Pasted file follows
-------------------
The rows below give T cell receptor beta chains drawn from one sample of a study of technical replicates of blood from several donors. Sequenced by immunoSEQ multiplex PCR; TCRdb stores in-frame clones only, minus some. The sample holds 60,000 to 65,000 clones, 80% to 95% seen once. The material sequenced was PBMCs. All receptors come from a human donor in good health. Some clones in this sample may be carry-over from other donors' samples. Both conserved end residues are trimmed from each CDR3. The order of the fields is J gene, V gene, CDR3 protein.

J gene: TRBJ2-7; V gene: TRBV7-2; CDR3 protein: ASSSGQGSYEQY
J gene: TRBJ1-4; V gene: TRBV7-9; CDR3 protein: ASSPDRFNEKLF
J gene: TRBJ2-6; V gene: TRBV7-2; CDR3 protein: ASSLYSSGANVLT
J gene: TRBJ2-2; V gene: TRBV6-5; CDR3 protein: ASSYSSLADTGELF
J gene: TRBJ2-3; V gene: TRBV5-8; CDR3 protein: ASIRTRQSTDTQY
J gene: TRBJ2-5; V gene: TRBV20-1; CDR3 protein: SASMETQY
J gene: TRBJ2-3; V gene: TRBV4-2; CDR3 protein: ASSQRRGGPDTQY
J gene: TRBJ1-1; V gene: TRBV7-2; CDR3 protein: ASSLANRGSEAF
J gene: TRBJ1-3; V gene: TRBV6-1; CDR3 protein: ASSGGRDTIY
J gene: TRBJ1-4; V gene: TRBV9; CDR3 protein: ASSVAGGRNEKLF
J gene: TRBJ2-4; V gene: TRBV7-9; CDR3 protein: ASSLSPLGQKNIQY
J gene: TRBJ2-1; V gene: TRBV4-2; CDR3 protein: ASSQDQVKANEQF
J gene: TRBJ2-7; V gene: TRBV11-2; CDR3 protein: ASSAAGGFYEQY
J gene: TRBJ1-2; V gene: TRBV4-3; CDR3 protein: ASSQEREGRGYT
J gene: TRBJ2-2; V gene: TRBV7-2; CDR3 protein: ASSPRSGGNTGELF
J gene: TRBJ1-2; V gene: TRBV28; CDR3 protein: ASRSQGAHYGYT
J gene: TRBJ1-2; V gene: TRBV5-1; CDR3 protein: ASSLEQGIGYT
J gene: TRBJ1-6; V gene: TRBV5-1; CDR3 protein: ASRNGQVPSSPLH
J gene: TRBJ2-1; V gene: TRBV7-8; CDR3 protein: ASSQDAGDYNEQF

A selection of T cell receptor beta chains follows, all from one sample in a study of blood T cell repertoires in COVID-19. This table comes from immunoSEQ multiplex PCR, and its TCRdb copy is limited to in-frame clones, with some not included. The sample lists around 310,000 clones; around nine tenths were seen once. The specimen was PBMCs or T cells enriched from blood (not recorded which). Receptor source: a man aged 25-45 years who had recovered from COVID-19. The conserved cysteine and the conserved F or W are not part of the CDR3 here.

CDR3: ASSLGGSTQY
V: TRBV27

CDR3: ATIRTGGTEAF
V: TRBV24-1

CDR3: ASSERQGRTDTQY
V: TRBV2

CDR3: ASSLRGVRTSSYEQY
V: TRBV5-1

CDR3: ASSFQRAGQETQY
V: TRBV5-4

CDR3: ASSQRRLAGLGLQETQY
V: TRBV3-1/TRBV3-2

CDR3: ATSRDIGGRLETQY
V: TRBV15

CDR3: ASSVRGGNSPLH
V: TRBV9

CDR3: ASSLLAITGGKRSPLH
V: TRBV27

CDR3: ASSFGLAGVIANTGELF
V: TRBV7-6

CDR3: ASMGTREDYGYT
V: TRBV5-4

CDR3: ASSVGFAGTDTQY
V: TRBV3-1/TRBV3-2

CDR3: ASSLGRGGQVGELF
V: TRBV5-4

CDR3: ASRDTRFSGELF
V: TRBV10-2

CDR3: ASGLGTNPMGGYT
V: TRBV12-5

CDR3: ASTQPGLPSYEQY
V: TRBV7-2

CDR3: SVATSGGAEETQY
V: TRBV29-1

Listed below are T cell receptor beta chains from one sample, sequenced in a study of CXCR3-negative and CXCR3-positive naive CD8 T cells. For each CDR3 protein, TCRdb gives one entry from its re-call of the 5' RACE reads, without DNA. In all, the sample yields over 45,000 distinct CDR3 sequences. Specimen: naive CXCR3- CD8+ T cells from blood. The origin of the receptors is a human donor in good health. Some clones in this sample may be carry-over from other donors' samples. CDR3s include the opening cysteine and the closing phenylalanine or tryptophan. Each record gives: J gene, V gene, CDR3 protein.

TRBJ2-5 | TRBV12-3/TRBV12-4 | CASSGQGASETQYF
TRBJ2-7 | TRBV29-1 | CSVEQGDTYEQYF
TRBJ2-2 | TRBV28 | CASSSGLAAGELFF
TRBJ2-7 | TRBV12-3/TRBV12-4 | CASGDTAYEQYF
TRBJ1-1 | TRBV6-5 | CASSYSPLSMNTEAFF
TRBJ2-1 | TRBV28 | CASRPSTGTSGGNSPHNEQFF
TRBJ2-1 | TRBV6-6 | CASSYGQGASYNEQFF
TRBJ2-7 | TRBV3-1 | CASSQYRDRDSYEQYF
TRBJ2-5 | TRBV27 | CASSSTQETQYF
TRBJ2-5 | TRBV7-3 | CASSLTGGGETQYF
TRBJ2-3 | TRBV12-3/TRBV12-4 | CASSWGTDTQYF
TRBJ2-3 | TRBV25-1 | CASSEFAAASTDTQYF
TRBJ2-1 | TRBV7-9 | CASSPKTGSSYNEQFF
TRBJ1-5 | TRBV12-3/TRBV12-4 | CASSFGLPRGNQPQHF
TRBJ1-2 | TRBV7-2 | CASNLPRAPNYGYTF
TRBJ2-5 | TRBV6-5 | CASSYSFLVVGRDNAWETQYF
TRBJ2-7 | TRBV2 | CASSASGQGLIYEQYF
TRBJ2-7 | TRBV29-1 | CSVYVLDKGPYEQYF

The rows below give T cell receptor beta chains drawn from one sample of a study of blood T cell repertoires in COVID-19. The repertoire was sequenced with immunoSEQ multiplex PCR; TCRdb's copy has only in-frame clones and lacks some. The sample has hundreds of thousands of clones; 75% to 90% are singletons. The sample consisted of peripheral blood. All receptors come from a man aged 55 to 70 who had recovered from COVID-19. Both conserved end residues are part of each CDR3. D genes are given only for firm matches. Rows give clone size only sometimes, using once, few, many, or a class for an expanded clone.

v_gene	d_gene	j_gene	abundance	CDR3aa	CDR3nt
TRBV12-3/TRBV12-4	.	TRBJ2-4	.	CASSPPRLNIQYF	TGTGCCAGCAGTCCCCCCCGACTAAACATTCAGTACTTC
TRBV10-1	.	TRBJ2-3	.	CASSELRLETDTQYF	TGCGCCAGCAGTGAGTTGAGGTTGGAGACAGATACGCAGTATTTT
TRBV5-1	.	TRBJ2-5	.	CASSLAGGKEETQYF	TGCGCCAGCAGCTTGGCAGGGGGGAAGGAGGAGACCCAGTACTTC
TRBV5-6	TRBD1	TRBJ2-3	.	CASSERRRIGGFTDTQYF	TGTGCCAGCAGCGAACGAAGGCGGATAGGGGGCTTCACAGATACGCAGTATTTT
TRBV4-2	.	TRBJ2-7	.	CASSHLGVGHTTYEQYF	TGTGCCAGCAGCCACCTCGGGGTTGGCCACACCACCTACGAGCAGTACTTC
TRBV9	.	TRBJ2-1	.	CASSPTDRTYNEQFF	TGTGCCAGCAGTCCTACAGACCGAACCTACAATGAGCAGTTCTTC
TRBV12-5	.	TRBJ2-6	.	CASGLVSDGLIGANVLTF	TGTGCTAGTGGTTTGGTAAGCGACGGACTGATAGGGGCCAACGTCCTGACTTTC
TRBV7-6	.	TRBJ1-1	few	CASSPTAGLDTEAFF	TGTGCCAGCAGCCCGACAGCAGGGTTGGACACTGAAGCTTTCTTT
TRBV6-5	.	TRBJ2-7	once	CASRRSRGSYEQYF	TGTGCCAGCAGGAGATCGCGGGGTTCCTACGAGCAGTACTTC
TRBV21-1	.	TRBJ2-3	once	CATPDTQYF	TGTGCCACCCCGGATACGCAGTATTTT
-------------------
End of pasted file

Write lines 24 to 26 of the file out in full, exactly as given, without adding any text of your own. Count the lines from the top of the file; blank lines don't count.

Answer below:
CDR3: ATIRTGGTEAF
V: TRBV24-1

CDR3: ASSERQGRTDTQY